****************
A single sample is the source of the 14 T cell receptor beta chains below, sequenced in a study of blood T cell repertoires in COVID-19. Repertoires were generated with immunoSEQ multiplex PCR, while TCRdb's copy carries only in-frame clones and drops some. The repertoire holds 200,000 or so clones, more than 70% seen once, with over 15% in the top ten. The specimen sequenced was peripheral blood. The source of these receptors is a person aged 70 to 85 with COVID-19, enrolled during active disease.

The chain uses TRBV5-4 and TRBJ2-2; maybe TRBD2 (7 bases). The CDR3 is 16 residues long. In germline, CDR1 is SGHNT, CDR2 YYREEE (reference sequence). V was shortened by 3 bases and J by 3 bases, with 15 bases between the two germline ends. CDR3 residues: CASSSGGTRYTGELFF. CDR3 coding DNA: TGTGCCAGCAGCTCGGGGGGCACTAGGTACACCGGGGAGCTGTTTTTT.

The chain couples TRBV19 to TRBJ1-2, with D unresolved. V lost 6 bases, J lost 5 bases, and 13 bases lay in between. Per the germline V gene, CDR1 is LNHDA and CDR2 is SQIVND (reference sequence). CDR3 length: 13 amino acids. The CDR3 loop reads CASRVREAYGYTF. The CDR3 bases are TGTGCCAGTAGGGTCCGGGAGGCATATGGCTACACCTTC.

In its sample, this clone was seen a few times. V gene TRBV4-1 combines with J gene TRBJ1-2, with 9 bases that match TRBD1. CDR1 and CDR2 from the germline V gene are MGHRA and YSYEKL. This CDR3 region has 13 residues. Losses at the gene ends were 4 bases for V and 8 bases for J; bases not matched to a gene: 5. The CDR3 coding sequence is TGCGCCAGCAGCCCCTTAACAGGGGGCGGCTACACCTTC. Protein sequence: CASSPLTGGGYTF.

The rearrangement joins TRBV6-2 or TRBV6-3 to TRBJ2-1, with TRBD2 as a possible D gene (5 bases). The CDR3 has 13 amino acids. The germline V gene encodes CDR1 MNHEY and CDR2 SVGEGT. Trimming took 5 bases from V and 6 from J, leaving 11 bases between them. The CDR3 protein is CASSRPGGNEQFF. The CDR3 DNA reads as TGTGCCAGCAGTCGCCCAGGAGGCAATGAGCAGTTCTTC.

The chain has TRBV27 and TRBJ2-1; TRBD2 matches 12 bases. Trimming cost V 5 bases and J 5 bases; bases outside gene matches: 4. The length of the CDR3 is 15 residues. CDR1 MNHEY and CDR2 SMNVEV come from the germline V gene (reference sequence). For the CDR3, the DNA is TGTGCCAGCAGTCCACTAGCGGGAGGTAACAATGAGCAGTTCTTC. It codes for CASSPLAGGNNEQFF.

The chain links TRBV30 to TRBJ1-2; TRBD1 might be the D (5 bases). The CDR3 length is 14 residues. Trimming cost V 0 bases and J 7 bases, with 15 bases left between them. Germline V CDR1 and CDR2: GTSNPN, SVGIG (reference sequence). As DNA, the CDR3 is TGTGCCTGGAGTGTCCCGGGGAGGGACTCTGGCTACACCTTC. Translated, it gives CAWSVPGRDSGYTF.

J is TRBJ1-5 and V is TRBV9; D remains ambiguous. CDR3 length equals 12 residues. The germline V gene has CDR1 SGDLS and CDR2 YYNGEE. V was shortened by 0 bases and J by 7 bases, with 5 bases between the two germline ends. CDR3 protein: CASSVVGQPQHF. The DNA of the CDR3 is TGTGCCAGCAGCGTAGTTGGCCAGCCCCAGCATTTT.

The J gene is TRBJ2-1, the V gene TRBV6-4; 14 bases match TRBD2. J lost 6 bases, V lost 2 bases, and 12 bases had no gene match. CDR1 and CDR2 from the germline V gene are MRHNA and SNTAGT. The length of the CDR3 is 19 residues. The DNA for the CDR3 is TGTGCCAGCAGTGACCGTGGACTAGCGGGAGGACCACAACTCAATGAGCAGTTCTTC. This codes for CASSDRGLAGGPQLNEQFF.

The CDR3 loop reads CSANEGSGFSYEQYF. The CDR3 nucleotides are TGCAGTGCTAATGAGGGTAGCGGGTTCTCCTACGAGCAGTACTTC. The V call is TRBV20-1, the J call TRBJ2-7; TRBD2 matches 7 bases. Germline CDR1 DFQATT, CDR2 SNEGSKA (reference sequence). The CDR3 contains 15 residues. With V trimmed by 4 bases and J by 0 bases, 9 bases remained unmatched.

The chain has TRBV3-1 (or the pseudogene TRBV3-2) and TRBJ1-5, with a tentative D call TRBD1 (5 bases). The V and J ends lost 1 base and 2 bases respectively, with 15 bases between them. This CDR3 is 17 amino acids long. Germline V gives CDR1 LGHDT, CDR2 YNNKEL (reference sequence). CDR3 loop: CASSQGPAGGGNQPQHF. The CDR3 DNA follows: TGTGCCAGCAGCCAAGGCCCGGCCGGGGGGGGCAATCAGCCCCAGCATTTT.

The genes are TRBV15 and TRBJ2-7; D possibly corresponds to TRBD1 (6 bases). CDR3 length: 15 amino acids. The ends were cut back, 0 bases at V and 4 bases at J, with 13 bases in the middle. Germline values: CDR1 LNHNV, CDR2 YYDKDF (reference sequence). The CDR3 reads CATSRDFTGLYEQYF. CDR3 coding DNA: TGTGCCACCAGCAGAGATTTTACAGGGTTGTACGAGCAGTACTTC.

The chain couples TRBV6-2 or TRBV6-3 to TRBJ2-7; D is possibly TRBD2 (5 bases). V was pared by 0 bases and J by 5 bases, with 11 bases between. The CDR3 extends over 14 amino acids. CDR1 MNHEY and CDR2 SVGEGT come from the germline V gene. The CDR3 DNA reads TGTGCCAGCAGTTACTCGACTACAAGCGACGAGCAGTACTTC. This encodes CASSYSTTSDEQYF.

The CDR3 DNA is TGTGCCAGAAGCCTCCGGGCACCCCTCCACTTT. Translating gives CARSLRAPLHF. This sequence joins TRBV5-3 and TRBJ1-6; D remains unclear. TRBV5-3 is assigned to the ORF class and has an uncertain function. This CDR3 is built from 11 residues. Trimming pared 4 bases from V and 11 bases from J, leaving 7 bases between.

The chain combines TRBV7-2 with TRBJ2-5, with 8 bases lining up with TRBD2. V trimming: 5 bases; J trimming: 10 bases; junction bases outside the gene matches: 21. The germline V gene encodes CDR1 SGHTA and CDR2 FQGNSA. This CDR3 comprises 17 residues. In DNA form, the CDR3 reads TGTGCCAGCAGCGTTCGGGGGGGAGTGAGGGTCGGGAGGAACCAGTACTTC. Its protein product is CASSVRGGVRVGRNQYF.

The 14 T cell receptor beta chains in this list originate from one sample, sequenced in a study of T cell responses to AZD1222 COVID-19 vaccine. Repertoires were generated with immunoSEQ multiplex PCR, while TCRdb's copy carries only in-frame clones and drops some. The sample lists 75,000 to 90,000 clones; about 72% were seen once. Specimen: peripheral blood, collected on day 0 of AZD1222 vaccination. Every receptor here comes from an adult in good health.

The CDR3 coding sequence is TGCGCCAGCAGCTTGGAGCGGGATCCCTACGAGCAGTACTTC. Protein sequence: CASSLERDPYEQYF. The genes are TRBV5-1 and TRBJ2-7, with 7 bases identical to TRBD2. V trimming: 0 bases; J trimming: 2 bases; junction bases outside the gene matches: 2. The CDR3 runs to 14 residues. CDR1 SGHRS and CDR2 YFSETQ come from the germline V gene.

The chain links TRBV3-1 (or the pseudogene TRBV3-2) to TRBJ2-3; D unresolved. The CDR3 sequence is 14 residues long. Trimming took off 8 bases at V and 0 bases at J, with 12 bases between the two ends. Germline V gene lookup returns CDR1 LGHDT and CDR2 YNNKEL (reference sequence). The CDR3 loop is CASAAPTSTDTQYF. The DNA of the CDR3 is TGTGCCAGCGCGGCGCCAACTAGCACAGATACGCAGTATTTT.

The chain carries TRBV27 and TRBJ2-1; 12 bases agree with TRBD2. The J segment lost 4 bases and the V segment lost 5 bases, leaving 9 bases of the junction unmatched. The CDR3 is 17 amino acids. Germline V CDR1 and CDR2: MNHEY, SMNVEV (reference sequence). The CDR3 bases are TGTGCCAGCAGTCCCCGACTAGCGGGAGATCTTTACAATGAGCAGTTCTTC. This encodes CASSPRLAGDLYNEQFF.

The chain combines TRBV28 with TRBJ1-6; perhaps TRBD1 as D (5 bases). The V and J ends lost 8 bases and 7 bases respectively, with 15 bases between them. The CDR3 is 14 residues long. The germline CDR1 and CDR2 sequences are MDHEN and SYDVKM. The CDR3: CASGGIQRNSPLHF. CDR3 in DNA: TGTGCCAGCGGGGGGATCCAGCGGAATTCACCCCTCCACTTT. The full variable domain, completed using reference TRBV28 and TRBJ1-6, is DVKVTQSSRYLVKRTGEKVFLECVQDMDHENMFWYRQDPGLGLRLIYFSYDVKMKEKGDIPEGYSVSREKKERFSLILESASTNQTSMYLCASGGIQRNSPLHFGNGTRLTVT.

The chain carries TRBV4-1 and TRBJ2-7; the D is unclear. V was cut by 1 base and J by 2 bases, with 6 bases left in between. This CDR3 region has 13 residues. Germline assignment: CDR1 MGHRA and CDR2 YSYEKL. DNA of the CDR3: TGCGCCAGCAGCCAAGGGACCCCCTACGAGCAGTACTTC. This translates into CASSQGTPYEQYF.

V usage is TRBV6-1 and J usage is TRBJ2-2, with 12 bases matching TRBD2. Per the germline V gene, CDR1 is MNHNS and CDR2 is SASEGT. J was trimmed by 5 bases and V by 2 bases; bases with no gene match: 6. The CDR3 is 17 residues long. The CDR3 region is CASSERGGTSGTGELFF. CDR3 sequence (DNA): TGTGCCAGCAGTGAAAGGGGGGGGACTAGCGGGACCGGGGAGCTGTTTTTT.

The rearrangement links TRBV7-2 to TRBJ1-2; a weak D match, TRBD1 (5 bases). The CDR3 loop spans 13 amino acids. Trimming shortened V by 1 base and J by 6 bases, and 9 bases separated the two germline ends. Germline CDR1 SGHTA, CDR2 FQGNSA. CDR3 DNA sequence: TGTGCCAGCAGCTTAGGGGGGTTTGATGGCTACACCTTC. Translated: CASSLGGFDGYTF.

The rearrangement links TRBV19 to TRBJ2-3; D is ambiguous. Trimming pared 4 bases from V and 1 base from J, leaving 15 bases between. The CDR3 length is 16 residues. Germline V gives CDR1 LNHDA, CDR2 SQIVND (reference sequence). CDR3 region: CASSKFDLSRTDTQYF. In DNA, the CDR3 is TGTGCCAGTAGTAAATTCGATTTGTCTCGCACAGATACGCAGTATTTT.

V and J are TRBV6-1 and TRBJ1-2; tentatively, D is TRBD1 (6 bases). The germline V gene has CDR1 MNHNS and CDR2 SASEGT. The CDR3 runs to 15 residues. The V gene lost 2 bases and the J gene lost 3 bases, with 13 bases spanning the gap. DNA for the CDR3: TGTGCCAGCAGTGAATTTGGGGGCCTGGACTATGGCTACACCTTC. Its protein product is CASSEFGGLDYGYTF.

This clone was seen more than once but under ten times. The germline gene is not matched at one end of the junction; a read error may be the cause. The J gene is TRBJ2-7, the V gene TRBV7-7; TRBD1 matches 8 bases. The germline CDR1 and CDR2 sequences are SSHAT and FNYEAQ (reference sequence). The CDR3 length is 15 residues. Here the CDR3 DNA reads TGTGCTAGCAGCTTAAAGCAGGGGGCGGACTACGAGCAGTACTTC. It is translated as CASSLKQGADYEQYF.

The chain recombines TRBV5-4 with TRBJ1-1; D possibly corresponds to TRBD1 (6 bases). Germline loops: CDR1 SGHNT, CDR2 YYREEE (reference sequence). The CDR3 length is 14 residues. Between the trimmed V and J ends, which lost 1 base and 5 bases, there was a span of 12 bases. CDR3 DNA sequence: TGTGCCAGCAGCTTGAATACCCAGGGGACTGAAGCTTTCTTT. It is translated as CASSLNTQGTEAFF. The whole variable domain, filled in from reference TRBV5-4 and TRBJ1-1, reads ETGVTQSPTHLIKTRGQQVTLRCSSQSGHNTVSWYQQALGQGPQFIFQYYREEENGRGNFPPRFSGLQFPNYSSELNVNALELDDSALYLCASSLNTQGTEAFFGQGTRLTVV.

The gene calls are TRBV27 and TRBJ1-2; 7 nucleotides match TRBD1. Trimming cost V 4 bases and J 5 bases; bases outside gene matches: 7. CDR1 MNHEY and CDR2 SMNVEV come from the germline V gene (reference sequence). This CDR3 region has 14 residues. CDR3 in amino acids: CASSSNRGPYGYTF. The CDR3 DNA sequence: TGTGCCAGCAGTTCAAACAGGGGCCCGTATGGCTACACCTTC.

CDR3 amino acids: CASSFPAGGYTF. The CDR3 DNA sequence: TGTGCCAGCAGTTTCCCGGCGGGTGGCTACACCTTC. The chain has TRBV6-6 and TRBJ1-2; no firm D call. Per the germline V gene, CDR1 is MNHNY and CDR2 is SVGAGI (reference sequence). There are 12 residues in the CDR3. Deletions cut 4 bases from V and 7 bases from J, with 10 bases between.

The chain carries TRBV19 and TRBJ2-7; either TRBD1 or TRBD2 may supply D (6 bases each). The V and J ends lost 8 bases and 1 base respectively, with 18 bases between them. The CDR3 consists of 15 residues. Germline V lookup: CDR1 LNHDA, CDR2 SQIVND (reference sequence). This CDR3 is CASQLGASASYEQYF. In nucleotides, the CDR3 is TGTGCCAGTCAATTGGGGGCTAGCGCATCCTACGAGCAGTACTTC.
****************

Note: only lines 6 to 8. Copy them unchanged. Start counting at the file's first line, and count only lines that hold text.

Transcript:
The chain has TRBV27 and TRBJ2-1; TRBD2 matches 12 bases. Trimming cost V 5 bases and J 5 bases; bases outside gene matches: 4. The length of the CDR3 is 15 residues. CDR1 MNHEY and CDR2 SMNVEV come from the germline V gene (reference sequence). For the CDR3, the DNA is TGTGCCAGCAGTCCACTAGCGGGAGGTAACAATGAGCAGTTCTTC. It codes for CASSPLAGGNNEQFF.

The chain links TRBV30 to TRBJ1-2; TRBD1 might be the D (5 bases). The CDR3 length is 14 residues. Trimming cost V 0 bases and J 7 bases, with 15 bases left between them. Germline V CDR1 and CDR2: GTSNPN, SVGIG (reference sequence). As DNA, the CDR3 is TGTGCCTGGAGTGTCCCGGGGAGGGACTCTGGCTACACCTTC. Translated, it gives CAWSVPGRDSGYTF.

J is TRBJ1-5 and V is TRBV9; D remains ambiguous. CDR3 length equals 12 residues. The germline V gene has CDR1 SGDLS and CDR2 YYNGEE. V was shortened by 0 bases and J by 7 bases, with 5 bases between the two germline ends. CDR3 protein: CASSVVGQPQHF. The DNA of the CDR3 is TGTGCCAGCAGCGTAGTTGGCCAGCCCCAGCATTTT.